by Stephanie Wright Hession
Edwige Fouvry | Maison et branchages, 2013 | Oil on canvas | 59 x 78 inches
Edwige Fouvry's highly textured landscapes and portraits of nudes contain cryptic qualities that beckon the viewer to move closer and study each informative detail. Based in both reality and the ethereal, they possess figurative and abstract elements.
With her current solo exhibition, Sous le Ciel, which translates from French as "Under the Sky" and shares the name of a novel written by friend Rene Bizac, Fouvry utilizes these subjects to examine the relationship between people and their interaction with the natural world.
"I found myself wanting to talk about the human inside nature, or nature as seen by the human mind. This body of work is always about emotions and always centered on humans," says Fouvry, 43.
Born in Nantes, in the Brittany region of France, she comes from a family of classical musicians who also hold an interest in fine art. She read books about Matisse and van Gogh in her childhood home and was moved by the loneliness emoted from some of the Dutch painter's portraits. She now lives in Brussels, after moving there 20 years ago to study at the École Nationale Supérieure des Arts Visuels de la Cambre.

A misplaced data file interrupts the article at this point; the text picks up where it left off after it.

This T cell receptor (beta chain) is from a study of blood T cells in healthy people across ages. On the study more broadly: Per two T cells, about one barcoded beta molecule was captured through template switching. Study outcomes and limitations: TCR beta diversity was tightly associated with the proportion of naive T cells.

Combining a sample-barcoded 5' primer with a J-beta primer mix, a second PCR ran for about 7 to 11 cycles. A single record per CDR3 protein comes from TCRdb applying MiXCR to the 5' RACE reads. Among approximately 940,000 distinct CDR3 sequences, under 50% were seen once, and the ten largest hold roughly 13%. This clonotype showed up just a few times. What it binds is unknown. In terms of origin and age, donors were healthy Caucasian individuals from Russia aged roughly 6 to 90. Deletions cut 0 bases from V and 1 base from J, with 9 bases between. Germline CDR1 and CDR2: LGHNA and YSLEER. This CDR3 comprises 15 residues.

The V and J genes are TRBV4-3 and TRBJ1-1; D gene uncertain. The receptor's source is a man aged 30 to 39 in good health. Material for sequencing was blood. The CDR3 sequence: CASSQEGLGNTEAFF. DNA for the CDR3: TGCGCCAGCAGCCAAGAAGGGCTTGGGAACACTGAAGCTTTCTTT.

For her show, she spent a year creating oil pastel drawings on paper and the oil-on-canvas-and-wood paintings. They include Nymphe (2013), a portrait of a nude woman standing against an indiscernible background awash in varying hues of green with hints of pale and deep pink.
"I like to talk about vulnerability," Fouvry says. "The nudes represent people and personalities directly, free from the clothes that were originally made to protect us."
She works from the memory of photographs of family members that she shot during outings in the country and profile photos from dating websites. Her ideas also germinate from her mood, personal life, the people she meets and other artists' paintings.
"I begin with a quick drawing and then let the painting find its own way. I concentrate intensely and try to find and follow this mysterious path that allows me to create something powerful," the artist says of her process. "I try to strike the right balance between intuition, freedom, construction and color harmony. Total freedom helps me get in touch with emotions and memory, but rational thinking helps equilibrate the forces on the canvas. The paintings could be called 'mental images.' "
As to what appeals to her about painting and drawing, Fouvry says, "That the art is mysterious. I need it to express what I have in mind, and I need it to feel comfortable with myself."
If you go
Sous le Ciel: Through March 29. 10 a.m.-6 p.m., Tuesday-Friday; 11 a.m.-5 p.m., Saturday.
Dolby Chadwick Gallery, 210 Post St., Suite 205, S.F. (415) 956-3560. www.dolbychadwickgallery.com.
Stephanie Wright Hession is an arts, culture and travel writer. E-mail: firstname.lastname@example.org.